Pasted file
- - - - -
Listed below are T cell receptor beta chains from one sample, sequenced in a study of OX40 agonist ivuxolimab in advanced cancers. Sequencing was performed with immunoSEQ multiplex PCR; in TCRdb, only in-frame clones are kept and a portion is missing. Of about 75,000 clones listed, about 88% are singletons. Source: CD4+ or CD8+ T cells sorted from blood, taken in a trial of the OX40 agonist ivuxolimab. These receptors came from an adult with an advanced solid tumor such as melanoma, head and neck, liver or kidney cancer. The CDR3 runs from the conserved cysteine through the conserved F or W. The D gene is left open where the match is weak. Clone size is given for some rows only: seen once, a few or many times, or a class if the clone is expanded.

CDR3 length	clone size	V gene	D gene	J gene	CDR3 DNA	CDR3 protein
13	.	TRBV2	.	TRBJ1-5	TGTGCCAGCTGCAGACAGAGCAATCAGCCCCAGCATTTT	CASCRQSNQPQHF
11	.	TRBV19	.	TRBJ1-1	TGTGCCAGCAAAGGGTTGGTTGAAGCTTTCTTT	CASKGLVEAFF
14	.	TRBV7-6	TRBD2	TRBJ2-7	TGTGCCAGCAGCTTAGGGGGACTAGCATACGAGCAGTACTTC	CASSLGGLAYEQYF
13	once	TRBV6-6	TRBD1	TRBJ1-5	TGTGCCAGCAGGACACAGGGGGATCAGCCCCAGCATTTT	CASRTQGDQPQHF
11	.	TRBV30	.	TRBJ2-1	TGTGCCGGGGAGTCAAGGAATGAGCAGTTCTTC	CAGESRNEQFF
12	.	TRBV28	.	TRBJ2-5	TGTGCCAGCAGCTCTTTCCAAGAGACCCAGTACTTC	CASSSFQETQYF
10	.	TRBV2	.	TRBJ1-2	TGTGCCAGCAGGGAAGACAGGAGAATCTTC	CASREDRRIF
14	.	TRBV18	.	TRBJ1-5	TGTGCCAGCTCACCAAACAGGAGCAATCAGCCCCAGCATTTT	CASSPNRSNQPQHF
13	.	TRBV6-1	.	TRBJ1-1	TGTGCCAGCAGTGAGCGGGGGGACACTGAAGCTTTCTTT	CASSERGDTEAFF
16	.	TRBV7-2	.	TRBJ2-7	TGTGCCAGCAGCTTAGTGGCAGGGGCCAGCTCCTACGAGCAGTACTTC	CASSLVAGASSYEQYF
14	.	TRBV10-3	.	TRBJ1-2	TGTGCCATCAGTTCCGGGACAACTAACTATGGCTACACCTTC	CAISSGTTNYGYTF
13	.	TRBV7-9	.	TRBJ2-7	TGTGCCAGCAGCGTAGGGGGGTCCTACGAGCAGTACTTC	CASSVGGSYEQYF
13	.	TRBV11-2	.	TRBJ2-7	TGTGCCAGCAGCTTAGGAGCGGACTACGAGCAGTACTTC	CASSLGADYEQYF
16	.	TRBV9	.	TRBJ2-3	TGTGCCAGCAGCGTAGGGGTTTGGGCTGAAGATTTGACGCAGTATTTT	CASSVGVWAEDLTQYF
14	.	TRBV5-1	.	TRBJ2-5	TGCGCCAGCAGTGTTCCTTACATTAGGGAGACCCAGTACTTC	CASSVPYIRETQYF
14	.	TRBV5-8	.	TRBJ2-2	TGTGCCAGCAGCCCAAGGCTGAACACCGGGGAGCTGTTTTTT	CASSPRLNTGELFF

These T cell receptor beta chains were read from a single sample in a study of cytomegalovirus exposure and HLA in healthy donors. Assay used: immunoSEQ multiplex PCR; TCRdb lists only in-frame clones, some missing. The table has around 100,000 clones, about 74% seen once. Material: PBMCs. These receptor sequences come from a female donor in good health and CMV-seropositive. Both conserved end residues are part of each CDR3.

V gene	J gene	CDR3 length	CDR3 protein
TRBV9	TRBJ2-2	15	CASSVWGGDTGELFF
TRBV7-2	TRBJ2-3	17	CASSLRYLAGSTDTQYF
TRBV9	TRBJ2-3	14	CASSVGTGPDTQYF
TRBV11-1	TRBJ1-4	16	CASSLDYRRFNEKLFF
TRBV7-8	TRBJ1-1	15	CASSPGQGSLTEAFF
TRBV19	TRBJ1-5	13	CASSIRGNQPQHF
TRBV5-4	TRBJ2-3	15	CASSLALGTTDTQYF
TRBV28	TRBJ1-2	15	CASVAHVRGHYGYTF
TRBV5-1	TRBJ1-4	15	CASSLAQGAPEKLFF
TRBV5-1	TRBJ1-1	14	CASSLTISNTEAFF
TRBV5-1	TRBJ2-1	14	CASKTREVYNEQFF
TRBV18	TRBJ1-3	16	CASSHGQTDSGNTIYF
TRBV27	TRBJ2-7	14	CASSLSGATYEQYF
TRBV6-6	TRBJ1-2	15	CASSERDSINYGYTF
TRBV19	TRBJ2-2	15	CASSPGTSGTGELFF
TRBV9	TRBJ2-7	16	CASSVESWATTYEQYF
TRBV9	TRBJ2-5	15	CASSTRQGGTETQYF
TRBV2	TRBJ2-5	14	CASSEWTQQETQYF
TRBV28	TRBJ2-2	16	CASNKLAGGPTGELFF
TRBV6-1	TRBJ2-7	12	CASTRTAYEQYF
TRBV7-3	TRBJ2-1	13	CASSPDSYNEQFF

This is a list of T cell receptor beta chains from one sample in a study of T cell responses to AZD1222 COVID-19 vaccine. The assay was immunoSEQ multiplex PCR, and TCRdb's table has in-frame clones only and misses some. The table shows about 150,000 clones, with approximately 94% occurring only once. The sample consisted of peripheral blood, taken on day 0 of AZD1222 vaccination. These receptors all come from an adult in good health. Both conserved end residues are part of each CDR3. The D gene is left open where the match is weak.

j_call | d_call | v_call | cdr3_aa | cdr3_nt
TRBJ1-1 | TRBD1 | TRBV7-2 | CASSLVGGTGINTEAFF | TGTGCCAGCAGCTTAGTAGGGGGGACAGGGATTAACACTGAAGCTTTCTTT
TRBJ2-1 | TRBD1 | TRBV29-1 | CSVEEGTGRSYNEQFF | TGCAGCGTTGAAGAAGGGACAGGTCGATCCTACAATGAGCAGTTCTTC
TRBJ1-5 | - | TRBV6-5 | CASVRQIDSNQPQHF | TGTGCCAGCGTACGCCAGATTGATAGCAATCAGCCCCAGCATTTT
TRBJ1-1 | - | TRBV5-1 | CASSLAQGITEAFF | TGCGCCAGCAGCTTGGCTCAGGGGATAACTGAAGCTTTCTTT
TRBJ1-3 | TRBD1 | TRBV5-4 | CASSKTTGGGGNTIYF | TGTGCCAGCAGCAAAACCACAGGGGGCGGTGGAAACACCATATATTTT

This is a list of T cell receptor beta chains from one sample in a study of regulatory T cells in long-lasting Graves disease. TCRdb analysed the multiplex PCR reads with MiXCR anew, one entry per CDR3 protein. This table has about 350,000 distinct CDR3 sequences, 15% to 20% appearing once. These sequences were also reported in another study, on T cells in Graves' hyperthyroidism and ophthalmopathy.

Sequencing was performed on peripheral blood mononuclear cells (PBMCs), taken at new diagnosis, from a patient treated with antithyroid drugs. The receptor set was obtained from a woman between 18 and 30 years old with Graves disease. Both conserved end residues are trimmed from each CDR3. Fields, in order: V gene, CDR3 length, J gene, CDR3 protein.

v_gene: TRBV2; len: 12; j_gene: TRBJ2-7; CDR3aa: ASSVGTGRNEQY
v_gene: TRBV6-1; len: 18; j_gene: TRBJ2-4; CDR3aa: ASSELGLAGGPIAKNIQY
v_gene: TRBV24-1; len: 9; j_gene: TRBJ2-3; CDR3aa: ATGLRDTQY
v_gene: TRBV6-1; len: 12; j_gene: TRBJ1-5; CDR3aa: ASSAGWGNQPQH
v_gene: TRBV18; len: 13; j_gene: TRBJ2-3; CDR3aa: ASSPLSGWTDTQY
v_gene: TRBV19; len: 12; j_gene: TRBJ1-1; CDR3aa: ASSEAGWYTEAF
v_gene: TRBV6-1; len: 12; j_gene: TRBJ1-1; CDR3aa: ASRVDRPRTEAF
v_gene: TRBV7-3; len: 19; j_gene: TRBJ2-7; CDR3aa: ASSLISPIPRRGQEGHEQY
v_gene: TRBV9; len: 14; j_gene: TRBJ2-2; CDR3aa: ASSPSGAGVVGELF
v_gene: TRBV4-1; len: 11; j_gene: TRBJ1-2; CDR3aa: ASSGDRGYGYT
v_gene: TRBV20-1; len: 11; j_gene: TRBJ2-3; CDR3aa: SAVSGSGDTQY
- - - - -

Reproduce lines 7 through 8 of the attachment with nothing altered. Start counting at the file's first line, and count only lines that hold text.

11	.	TRBV30	.	TRBJ2-1	TGTGCCGGGGAGTCAAGGAATGAGCAGTTCTTC	CAGESRNEQFF
12	.	TRBV28	.	TRBJ2-5	TGTGCCAGCAGCTCTTTCCAAGAGACCCAGTACTTC	CASSSFQETQYF